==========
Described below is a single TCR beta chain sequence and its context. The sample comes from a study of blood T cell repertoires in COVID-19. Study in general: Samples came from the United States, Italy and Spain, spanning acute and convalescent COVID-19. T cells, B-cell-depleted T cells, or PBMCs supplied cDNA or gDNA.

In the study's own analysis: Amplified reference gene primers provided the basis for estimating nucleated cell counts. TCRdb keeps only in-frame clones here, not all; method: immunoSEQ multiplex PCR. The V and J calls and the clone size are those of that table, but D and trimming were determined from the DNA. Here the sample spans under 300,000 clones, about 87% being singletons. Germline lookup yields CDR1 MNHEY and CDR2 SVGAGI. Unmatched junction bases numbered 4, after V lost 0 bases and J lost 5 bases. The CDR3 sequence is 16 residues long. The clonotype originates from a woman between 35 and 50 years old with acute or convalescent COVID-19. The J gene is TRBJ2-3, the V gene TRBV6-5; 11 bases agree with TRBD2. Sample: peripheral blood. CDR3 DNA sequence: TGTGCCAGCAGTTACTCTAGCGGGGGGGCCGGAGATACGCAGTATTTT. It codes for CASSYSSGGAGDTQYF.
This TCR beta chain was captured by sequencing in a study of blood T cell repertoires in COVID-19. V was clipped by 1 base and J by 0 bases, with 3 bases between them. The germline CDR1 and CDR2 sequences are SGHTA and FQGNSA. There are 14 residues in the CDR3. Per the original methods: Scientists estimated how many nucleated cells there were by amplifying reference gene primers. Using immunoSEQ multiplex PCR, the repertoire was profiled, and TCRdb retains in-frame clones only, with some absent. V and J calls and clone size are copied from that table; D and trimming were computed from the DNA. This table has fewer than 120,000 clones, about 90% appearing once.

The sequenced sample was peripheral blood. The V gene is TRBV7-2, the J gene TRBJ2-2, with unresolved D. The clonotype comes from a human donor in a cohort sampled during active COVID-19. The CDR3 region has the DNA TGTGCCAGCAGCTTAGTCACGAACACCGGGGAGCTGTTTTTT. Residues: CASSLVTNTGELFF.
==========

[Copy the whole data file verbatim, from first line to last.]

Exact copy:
Described below is a single TCR beta chain sequence and its context. The sample comes from a study of blood T cell repertoires in COVID-19. Study in general: Samples came from the United States, Italy and Spain, spanning acute and convalescent COVID-19. T cells, B-cell-depleted T cells, or PBMCs supplied cDNA or gDNA.

In the study's own analysis: Amplified reference gene primers provided the basis for estimating nucleated cell counts. TCRdb keeps only in-frame clones here, not all; method: immunoSEQ multiplex PCR. The V and J calls and the clone size are those of that table, but D and trimming were determined from the DNA. Here the sample spans under 300,000 clones, about 87% being singletons. Germline lookup yields CDR1 MNHEY and CDR2 SVGAGI. Unmatched junction bases numbered 4, after V lost 0 bases and J lost 5 bases. The CDR3 sequence is 16 residues long. The clonotype originates from a woman between 35 and 50 years old with acute or convalescent COVID-19. The J gene is TRBJ2-3, the V gene TRBV6-5; 11 bases agree with TRBD2. Sample: peripheral blood. CDR3 DNA sequence: TGTGCCAGCAGTTACTCTAGCGGGGGGGCCGGAGATACGCAGTATTTT. It codes for CASSYSSGGAGDTQYF.
This TCR beta chain was captured by sequencing in a study of blood T cell repertoires in COVID-19. V was clipped by 1 base and J by 0 bases, with 3 bases between them. The germline CDR1 and CDR2 sequences are SGHTA and FQGNSA. There are 14 residues in the CDR3. Per the original methods: Scientists estimated how many nucleated cells there were by amplifying reference gene primers. Using immunoSEQ multiplex PCR, the repertoire was profiled, and TCRdb retains in-frame clones only, with some absent. V and J calls and clone size are copied from that table; D and trimming were computed from the DNA. This table has fewer than 120,000 clones, about 90% appearing once.

The sequenced sample was peripheral blood. The V gene is TRBV7-2, the J gene TRBJ2-2, with unresolved D. The clonotype comes from a human donor in a cohort sampled during active COVID-19. The CDR3 region has the DNA TGTGCCAGCAGCTTAGTCACGAACACCGGGGAGCTGTTTTTT. Residues: CASSLVTNTGELFF.